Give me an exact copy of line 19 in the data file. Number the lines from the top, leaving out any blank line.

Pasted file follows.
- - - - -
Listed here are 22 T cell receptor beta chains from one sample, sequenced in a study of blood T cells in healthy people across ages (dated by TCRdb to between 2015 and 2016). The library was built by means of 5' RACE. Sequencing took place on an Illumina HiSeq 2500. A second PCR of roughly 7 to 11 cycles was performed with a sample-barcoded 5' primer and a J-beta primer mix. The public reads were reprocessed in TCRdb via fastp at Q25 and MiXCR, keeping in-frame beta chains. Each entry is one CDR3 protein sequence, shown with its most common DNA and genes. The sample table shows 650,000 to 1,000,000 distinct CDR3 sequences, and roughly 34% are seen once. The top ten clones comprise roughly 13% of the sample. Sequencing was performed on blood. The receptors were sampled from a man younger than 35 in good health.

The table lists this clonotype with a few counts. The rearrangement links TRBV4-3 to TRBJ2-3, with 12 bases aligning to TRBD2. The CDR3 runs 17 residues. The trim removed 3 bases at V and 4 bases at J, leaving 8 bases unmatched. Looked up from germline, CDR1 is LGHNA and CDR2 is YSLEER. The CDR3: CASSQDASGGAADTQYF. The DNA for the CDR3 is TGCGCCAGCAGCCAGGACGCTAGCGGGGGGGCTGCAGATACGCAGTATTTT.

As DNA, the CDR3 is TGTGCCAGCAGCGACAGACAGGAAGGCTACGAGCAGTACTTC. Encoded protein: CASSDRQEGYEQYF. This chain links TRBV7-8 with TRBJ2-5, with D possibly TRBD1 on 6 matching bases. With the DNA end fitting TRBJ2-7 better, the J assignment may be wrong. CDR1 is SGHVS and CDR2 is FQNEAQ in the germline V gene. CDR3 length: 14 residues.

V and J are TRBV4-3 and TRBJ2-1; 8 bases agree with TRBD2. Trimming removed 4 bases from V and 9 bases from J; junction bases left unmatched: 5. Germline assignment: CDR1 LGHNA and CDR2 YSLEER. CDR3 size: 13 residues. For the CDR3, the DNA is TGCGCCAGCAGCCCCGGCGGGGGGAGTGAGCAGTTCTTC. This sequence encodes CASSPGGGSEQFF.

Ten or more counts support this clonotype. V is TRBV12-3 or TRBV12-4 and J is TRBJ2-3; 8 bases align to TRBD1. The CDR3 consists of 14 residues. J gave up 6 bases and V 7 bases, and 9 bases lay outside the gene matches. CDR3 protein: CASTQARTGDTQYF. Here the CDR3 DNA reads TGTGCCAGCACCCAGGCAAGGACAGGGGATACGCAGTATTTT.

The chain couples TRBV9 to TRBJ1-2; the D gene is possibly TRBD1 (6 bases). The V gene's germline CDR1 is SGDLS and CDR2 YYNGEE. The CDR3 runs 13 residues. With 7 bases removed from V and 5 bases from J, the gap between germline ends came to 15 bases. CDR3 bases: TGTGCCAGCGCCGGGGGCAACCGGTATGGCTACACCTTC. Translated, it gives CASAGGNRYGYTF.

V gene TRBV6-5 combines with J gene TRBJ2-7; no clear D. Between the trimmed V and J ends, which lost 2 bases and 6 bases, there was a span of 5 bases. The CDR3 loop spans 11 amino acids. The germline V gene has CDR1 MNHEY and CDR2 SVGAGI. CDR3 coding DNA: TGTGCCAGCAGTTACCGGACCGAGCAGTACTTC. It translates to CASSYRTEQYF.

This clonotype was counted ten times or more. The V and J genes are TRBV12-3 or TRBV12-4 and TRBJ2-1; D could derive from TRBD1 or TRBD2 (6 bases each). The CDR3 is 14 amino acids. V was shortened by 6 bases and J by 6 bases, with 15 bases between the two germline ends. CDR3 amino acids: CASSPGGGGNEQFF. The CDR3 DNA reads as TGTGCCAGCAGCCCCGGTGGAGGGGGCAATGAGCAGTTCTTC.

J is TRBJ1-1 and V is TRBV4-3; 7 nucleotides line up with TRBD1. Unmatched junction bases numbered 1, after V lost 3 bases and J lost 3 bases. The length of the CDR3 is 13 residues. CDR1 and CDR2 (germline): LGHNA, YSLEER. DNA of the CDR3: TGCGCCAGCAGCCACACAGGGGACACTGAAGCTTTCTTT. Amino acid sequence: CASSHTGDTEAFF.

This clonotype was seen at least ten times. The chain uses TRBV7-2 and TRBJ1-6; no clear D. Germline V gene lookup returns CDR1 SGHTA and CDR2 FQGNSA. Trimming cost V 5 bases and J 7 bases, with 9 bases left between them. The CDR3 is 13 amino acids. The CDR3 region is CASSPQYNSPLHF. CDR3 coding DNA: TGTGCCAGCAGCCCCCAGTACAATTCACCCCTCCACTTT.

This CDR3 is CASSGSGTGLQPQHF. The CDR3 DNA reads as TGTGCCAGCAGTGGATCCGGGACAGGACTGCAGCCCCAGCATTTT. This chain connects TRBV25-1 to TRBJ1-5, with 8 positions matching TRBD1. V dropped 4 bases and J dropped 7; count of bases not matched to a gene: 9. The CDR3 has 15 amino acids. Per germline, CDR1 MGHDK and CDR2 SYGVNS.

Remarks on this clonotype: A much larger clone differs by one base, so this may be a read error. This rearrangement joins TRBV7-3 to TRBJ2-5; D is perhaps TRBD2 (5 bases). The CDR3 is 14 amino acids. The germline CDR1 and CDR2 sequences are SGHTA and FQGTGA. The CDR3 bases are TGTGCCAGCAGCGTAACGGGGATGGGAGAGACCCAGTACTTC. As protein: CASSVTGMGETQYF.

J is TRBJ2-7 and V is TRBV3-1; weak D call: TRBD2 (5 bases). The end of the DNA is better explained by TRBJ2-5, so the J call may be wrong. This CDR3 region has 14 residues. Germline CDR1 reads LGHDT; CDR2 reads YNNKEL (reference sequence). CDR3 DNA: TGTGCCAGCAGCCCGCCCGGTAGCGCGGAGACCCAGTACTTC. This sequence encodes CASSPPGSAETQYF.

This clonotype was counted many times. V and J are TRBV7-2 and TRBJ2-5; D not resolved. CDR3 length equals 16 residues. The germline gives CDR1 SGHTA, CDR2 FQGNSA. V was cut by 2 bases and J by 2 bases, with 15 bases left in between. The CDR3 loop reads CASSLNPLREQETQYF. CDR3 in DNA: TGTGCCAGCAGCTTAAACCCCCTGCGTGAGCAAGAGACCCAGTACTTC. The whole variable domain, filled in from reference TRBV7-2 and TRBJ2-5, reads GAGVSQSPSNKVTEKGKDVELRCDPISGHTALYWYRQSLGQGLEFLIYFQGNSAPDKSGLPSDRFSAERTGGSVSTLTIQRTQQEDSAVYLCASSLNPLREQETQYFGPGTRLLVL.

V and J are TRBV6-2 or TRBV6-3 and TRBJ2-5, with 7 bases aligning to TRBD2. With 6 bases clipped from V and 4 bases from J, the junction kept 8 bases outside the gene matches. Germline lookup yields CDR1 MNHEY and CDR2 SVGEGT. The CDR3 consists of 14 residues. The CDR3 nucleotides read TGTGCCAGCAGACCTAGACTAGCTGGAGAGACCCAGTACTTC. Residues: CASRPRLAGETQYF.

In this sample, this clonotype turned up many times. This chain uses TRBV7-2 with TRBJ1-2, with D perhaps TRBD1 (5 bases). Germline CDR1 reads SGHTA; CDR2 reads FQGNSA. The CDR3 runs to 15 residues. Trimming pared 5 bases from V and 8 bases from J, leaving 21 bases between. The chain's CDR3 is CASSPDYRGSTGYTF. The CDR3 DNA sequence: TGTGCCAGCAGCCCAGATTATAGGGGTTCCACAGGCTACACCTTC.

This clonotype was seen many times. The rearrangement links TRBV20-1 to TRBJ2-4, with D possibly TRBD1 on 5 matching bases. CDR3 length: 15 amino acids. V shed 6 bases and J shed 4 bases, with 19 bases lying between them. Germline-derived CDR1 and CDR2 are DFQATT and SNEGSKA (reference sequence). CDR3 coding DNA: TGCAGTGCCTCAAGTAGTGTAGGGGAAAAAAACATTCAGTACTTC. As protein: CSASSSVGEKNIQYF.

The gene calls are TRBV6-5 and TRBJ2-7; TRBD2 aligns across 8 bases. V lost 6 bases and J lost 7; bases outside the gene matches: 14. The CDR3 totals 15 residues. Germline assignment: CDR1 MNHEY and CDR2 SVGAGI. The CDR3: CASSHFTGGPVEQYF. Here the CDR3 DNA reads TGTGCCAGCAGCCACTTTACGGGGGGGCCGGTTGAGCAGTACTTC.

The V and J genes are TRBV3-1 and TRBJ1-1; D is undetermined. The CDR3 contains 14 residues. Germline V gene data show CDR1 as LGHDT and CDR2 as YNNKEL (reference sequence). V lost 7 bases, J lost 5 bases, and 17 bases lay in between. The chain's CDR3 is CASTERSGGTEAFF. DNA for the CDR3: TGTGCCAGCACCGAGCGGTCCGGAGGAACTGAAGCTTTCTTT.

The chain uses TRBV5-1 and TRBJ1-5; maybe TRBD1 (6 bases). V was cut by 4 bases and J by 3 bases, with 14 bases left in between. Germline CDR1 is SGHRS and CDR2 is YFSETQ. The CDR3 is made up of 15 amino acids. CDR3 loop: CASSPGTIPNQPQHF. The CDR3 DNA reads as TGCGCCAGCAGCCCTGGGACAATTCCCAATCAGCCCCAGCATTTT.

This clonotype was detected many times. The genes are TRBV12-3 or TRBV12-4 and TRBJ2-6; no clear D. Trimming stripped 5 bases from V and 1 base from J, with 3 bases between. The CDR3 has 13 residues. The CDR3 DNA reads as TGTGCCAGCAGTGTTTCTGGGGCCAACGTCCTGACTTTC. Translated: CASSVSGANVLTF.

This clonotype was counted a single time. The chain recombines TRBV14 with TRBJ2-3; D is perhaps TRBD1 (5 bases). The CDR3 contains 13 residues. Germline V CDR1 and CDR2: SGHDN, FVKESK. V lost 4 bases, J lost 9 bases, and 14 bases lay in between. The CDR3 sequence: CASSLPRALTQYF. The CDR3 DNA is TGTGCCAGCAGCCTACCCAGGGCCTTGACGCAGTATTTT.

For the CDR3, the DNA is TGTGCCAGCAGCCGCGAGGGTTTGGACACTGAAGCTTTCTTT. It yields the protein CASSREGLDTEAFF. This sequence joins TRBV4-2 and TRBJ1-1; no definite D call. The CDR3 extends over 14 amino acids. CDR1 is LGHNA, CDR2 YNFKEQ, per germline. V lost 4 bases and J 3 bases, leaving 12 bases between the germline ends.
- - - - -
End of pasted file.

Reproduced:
The V and J genes are TRBV3-1 and TRBJ1-1; D is undetermined. The CDR3 contains 14 residues. Germline V gene data show CDR1 as LGHDT and CDR2 as YNNKEL (reference sequence). V lost 7 bases, J lost 5 bases, and 17 bases lay in between. The chain's CDR3 is CASTERSGGTEAFF. DNA for the CDR3: TGTGCCAGCACCGAGCGGTCCGGAGGAACTGAAGCTTTCTTT.